by Margot S. Edwards
There are several proposals to repeal the estate tax currently percolating in Congress. None of these proposals appears to have been fully fleshed out, and it is unclear how the differences will be reconciled. Notably, none of the proposals reflects the Trump campaign position supporting a “mark to market” tax to be imposed at death. Below is a brief summary of the currently proposed legislation, and the key differences between them.
H.R. 451: Known as the “Permanently Repeal the Estate Tax Act of 2017,” this bill is the shortest. It states simply that for “decedents dying after December 31, 2016, Chapter 11 of the Internal Revenue Code of 1986 is repealed.” This operates to repeal the estate tax, but to leave the gift tax and generation-skipping transfer tax in place.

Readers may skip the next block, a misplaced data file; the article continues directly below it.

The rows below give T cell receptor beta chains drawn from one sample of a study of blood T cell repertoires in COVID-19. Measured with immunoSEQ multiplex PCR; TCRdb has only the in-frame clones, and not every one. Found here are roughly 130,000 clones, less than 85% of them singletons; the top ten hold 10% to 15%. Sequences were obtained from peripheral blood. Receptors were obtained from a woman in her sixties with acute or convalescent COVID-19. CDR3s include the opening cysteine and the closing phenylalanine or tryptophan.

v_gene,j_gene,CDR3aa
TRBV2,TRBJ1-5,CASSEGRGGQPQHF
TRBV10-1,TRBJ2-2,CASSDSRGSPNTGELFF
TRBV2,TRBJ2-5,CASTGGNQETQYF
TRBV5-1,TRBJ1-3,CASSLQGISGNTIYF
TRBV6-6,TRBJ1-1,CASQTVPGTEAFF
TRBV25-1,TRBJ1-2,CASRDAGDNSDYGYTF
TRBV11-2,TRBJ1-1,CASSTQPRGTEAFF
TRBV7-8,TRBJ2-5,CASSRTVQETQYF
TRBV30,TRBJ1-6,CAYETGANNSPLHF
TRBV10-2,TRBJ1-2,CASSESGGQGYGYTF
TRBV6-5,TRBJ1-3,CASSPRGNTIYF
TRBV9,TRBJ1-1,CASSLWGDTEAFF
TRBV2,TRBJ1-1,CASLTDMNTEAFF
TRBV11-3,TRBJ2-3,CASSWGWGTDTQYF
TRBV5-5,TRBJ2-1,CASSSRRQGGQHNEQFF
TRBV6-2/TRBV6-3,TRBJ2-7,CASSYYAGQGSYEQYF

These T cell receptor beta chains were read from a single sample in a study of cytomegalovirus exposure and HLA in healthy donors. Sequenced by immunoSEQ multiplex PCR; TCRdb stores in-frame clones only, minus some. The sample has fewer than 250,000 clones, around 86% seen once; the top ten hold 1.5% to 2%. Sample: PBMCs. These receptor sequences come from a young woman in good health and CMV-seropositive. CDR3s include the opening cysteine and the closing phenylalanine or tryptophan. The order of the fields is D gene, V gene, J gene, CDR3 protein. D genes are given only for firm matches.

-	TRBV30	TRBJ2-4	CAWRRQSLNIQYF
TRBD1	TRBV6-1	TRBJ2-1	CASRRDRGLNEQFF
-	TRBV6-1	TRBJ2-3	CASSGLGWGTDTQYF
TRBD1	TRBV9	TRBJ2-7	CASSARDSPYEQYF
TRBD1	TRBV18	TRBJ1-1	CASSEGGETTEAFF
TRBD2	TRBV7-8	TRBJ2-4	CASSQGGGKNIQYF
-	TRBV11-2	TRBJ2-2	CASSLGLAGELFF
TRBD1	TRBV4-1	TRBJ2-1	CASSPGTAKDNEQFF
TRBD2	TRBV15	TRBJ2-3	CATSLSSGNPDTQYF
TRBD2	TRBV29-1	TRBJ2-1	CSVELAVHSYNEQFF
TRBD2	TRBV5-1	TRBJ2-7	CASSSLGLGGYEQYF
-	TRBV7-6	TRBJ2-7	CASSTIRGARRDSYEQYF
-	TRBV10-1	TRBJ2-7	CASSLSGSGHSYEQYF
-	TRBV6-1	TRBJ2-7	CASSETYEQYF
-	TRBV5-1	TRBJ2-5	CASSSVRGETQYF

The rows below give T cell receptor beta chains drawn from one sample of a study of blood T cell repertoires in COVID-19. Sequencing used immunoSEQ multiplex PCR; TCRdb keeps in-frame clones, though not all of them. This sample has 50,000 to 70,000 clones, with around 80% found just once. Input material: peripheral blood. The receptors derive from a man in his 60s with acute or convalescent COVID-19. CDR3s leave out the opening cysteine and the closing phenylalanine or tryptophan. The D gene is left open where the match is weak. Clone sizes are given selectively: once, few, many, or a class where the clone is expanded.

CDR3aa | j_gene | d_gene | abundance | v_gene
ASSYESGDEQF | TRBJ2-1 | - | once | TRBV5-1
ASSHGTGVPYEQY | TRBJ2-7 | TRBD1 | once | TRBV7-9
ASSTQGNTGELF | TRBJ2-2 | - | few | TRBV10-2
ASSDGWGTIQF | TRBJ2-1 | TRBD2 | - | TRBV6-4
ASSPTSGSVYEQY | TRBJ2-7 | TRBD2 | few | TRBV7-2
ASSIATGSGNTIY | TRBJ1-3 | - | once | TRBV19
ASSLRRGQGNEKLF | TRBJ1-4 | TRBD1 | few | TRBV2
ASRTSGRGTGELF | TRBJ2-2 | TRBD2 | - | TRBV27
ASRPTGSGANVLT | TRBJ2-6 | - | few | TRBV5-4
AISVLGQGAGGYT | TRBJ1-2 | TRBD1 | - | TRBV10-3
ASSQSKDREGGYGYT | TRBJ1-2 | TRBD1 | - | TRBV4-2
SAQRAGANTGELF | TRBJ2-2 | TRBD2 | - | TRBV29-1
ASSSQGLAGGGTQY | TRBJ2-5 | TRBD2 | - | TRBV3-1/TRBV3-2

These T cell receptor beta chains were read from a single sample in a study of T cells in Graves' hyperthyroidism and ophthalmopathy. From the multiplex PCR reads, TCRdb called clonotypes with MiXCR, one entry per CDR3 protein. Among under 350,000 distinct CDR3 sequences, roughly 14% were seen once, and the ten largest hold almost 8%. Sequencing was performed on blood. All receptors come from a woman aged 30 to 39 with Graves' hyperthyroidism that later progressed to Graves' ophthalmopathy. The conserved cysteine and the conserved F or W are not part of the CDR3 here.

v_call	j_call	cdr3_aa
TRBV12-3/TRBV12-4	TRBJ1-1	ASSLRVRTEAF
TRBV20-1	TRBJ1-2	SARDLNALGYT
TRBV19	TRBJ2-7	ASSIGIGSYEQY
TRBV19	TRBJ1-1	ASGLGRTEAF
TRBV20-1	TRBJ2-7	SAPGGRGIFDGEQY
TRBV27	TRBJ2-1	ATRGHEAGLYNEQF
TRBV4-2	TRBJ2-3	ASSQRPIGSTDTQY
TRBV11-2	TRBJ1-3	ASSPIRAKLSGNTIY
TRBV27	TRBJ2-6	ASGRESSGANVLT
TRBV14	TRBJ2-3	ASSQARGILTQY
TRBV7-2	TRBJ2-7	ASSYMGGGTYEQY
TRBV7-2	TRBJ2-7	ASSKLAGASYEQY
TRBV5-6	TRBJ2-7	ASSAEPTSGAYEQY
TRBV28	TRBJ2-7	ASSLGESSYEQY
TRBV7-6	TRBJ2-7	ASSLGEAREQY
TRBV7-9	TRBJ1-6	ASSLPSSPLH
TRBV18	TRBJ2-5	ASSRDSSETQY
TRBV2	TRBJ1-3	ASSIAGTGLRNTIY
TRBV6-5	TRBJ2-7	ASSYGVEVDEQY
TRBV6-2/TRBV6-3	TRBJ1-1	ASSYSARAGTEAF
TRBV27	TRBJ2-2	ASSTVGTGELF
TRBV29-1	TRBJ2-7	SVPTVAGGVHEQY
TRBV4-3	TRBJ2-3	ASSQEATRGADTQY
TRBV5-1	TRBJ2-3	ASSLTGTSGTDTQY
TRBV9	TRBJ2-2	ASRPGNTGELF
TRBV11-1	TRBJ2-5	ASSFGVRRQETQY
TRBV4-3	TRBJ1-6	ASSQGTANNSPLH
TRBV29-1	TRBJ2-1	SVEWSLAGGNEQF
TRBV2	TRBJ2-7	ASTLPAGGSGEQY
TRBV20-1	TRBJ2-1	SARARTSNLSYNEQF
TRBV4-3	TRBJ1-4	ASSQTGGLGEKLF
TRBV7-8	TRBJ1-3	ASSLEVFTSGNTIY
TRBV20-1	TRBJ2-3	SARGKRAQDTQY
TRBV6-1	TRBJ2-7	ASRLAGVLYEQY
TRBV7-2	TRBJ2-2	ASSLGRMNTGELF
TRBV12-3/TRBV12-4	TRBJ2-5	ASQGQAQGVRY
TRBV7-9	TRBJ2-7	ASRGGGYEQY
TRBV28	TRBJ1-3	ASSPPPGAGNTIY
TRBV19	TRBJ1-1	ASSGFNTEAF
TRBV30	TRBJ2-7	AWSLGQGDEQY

H.R. 198: Called the “Death Tax Repeal Act of 2017,” this bill goes much further and repeals Subtitle B of the Internal Revenue Code, which includes estate, gift and generation-skipping transfer tax. The bill also states that it would be effective upon enactment, rather than retroactive.
H.R. 631 and S.B. 205: Both of these bills have multiple co-sponsors and each of them is known as (you guessed it) the “Death Tax Repeal Act of 2017.” These bills are somewhat longer and repeal the estate and generation-skipping transfer taxes, but retain the gift tax at a top rate of 35%. They also maintain the taxation of existing QDOTs for 10 years. Finally, each of these bills is effective upon enactment.
It is uncertain what features any final legislation will include. However, it is clear that now is a good time to remind clients of all of the excellent non-tax reasons for their planning.